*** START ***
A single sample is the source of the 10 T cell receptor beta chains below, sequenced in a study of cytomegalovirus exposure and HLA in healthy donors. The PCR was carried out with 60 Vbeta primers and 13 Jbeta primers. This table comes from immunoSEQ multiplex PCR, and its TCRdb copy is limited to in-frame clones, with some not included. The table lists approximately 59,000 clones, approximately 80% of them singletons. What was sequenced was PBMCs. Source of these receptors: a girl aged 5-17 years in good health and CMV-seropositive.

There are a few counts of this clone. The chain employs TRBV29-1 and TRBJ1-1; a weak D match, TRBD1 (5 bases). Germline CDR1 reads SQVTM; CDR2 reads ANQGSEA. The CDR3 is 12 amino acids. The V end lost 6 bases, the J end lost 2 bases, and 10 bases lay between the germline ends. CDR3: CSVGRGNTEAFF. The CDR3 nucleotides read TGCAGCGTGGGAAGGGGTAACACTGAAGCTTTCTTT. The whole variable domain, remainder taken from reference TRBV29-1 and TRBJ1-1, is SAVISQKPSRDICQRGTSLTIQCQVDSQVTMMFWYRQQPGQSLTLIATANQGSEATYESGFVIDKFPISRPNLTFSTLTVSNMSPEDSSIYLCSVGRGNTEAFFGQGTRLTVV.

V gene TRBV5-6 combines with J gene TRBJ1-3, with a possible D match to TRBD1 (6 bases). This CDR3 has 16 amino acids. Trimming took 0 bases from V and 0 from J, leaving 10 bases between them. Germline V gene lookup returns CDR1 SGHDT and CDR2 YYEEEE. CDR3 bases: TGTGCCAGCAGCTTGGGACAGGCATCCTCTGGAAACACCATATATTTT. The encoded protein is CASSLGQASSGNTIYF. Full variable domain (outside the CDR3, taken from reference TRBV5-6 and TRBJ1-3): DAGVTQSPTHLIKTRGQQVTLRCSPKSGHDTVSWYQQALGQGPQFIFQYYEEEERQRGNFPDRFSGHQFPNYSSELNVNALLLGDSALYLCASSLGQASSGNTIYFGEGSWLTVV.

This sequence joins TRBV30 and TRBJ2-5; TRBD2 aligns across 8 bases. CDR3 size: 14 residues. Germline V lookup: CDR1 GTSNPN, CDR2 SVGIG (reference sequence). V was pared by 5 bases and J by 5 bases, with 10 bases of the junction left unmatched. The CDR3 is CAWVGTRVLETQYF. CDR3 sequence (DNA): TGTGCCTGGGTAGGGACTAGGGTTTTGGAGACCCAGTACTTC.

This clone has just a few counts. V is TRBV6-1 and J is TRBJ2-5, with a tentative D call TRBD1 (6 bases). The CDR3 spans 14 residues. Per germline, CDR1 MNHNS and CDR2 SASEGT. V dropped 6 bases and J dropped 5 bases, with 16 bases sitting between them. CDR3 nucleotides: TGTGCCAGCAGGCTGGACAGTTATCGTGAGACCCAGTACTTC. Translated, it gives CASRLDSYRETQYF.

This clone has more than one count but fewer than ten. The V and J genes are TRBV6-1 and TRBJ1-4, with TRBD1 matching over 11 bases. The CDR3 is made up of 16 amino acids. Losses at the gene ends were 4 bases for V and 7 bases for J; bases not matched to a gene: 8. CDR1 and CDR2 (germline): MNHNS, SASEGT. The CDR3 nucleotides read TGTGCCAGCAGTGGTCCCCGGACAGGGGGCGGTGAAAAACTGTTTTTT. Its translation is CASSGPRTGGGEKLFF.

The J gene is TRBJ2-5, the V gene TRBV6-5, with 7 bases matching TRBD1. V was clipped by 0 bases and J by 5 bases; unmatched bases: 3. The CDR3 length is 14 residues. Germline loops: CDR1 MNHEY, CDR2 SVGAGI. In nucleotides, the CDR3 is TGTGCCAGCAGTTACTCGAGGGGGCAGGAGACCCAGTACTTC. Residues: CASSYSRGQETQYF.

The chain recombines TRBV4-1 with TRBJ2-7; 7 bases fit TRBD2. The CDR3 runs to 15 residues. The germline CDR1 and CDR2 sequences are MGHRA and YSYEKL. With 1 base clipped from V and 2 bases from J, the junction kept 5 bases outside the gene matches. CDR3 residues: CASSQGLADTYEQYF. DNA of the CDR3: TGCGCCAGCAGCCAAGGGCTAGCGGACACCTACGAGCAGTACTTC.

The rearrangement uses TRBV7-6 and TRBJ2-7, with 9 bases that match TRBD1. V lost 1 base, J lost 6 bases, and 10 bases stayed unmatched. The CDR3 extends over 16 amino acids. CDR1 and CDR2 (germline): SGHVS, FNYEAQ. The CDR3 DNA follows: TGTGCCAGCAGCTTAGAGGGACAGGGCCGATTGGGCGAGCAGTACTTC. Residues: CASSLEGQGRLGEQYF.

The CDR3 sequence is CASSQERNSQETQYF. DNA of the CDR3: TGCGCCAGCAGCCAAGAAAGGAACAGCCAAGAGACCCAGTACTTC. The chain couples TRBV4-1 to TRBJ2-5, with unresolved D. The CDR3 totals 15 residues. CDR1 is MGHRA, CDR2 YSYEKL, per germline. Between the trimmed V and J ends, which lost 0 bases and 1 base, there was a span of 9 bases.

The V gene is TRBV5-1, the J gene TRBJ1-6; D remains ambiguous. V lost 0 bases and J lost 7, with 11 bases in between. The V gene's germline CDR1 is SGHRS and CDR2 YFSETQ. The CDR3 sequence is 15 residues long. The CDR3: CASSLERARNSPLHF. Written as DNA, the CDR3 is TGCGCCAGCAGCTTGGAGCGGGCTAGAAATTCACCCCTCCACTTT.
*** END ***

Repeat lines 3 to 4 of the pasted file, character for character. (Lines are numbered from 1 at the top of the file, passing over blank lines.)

V gene TRBV5-6 combines with J gene TRBJ1-3, with a possible D match to TRBD1 (6 bases). This CDR3 has 16 amino acids. Trimming took 0 bases from V and 0 from J, leaving 10 bases between them. Germline V gene lookup returns CDR1 SGHDT and CDR2 YYEEEE. CDR3 bases: TGTGCCAGCAGCTTGGGACAGGCATCCTCTGGAAACACCATATATTTT. The encoded protein is CASSLGQASSGNTIYF. Full variable domain (outside the CDR3, taken from reference TRBV5-6 and TRBJ1-3): DAGVTQSPTHLIKTRGQQVTLRCSPKSGHDTVSWYQQALGQGPQFIFQYYEEEERQRGNFPDRFSGHQFPNYSSELNVNALLLGDSALYLCASSLGQASSGNTIYFGEGSWLTVV.

This sequence joins TRBV30 and TRBJ2-5; TRBD2 aligns across 8 bases. CDR3 size: 14 residues. Germline V lookup: CDR1 GTSNPN, CDR2 SVGIG (reference sequence). V was pared by 5 bases and J by 5 bases, with 10 bases of the junction left unmatched. The CDR3 is CAWVGTRVLETQYF. CDR3 sequence (DNA): TGTGCCTGGGTAGGGACTAGGGTTTTGGAGACCCAGTACTTC.